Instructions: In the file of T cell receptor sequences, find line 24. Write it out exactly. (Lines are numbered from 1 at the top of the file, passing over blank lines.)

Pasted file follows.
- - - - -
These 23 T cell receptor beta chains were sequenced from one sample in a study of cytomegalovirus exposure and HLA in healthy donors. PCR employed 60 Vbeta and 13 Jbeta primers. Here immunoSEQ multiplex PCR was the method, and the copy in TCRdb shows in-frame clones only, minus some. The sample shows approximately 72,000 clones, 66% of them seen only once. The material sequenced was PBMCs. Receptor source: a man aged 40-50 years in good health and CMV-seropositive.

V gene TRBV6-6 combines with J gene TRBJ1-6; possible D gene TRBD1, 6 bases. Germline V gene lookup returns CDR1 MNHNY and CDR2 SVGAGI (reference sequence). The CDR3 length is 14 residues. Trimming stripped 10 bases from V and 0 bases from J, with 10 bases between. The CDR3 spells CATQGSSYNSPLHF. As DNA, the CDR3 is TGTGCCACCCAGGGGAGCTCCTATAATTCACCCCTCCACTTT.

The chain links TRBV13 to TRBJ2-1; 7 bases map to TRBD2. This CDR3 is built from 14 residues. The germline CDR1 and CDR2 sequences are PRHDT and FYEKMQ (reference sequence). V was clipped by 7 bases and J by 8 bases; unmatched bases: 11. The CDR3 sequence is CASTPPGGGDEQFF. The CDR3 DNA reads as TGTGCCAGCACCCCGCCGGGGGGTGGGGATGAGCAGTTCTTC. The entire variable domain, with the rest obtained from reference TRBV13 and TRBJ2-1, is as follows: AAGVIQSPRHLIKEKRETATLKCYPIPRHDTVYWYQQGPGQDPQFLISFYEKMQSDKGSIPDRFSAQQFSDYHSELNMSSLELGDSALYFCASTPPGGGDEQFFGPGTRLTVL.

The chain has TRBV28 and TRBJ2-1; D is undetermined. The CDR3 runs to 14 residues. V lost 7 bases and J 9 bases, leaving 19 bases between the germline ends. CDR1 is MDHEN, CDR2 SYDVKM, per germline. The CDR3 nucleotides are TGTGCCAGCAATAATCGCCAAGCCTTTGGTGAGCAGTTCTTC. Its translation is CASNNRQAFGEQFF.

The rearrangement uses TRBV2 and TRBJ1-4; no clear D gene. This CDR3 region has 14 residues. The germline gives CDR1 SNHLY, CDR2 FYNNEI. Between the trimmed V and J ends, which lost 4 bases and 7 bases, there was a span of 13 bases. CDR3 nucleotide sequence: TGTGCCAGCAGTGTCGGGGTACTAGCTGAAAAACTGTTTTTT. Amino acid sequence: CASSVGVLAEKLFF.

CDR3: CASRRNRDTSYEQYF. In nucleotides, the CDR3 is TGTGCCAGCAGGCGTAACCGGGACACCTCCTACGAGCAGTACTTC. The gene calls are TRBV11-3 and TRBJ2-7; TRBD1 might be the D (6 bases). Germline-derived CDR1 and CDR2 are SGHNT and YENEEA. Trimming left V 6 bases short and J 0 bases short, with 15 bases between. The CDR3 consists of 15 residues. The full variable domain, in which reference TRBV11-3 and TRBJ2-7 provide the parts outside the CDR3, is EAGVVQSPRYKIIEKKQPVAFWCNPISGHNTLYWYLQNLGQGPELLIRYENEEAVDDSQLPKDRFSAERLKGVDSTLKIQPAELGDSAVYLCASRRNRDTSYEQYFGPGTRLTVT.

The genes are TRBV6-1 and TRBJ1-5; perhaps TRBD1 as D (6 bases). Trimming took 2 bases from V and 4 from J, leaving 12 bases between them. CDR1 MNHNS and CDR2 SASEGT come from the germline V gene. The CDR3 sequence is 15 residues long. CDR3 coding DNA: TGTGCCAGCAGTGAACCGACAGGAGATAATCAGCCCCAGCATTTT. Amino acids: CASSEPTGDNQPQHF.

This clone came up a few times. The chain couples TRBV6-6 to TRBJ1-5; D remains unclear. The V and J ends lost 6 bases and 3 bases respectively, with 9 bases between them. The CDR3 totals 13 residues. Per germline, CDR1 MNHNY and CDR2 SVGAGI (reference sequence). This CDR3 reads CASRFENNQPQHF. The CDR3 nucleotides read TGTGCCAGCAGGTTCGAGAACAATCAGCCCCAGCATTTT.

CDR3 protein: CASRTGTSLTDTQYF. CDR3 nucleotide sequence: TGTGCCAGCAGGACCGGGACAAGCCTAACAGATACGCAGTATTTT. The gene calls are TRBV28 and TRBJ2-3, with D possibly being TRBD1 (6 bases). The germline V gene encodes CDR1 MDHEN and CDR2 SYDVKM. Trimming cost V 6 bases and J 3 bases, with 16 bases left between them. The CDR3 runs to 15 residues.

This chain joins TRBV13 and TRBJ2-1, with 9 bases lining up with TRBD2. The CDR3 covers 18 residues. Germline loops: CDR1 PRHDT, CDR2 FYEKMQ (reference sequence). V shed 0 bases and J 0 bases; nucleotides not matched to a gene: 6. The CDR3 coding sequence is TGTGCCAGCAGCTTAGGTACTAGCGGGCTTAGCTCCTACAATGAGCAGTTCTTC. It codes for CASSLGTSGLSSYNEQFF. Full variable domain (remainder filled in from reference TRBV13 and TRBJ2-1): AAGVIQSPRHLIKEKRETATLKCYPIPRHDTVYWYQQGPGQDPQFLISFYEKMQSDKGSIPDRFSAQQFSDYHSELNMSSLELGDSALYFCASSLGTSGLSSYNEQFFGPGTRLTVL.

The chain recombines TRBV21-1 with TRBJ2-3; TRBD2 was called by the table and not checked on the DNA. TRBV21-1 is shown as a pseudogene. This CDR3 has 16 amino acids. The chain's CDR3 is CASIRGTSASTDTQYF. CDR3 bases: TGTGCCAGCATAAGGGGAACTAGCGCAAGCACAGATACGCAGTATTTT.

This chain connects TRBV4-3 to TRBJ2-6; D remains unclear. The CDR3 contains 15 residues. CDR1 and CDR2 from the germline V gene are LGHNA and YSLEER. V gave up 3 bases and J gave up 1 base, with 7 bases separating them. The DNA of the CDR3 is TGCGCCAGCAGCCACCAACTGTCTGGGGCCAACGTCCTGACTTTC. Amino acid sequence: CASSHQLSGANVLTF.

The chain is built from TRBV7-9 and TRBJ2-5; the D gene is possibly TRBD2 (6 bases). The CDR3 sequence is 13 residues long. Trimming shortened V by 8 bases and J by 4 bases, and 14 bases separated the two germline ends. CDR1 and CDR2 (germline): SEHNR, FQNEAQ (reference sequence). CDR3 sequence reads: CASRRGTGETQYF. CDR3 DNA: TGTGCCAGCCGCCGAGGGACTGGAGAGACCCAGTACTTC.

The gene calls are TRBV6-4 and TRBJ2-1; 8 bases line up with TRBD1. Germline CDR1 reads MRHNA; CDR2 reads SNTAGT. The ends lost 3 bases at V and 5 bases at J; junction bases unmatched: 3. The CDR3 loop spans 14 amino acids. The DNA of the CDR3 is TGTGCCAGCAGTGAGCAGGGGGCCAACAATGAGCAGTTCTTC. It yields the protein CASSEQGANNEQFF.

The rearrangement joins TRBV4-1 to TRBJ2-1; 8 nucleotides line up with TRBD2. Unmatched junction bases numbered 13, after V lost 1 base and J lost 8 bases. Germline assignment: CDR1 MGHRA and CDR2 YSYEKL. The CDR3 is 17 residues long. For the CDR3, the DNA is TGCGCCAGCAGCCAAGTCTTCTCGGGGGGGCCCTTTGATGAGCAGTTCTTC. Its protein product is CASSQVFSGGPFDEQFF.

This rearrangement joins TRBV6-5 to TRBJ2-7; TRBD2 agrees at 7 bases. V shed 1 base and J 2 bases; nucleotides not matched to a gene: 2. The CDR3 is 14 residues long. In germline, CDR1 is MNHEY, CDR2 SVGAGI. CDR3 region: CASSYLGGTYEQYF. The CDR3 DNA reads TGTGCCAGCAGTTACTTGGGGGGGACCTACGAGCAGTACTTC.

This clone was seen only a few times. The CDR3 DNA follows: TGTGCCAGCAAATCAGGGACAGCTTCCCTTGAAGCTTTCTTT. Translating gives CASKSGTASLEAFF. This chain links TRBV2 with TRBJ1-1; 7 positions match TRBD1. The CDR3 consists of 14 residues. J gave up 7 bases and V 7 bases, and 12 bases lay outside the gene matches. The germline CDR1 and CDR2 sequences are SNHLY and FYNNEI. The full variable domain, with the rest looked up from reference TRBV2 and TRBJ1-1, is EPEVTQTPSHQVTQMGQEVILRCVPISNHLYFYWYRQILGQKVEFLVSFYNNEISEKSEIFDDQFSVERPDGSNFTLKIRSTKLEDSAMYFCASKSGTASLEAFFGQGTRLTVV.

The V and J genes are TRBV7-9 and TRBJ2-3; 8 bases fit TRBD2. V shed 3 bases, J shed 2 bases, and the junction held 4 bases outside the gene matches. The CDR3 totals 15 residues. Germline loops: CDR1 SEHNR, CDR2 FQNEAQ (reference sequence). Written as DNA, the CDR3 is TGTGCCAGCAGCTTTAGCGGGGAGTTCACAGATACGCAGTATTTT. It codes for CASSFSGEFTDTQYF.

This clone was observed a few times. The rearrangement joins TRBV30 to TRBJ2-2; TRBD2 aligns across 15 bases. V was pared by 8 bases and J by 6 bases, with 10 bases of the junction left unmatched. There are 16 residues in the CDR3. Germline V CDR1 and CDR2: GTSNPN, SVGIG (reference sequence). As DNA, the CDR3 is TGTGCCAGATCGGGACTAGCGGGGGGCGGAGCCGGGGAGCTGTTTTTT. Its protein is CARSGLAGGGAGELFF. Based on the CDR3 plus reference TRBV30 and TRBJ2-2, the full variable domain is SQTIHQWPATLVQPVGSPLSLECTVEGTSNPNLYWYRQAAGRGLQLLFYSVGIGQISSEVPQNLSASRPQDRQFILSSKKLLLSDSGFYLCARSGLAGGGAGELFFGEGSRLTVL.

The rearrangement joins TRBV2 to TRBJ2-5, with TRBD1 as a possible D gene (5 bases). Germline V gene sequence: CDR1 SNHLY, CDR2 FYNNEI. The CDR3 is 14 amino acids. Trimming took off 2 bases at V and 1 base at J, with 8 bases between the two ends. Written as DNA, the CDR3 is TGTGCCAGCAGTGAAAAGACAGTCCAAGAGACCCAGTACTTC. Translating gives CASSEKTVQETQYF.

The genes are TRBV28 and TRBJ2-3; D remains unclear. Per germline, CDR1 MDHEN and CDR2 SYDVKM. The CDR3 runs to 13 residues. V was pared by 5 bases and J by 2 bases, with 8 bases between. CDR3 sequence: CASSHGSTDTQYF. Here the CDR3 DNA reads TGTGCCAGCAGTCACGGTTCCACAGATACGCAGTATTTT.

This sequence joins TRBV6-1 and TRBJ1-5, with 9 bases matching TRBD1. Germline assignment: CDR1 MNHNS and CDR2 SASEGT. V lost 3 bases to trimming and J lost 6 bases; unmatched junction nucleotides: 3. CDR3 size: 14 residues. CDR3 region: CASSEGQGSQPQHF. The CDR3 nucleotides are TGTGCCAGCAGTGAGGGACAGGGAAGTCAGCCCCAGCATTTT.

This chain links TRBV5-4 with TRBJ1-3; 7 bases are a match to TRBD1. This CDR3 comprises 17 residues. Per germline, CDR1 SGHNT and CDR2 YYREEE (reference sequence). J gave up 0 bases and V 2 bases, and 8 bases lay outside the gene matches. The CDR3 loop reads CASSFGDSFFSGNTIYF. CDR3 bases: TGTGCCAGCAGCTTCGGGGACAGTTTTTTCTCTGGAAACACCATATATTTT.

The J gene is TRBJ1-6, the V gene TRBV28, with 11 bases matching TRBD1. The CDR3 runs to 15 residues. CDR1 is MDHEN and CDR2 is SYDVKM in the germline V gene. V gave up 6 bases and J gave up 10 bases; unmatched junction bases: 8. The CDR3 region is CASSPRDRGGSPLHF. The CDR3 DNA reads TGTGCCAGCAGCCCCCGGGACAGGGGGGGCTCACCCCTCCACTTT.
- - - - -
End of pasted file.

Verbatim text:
The J gene is TRBJ1-6, the V gene TRBV28, with 11 bases matching TRBD1. The CDR3 runs to 15 residues. CDR1 is MDHEN and CDR2 is SYDVKM in the germline V gene. V gave up 6 bases and J gave up 10 bases; unmatched junction bases: 8. The CDR3 region is CASSPRDRGGSPLHF. The CDR3 DNA reads TGTGCCAGCAGCCCCCGGGACAGGGGGGGCTCACCCCTCCACTTT.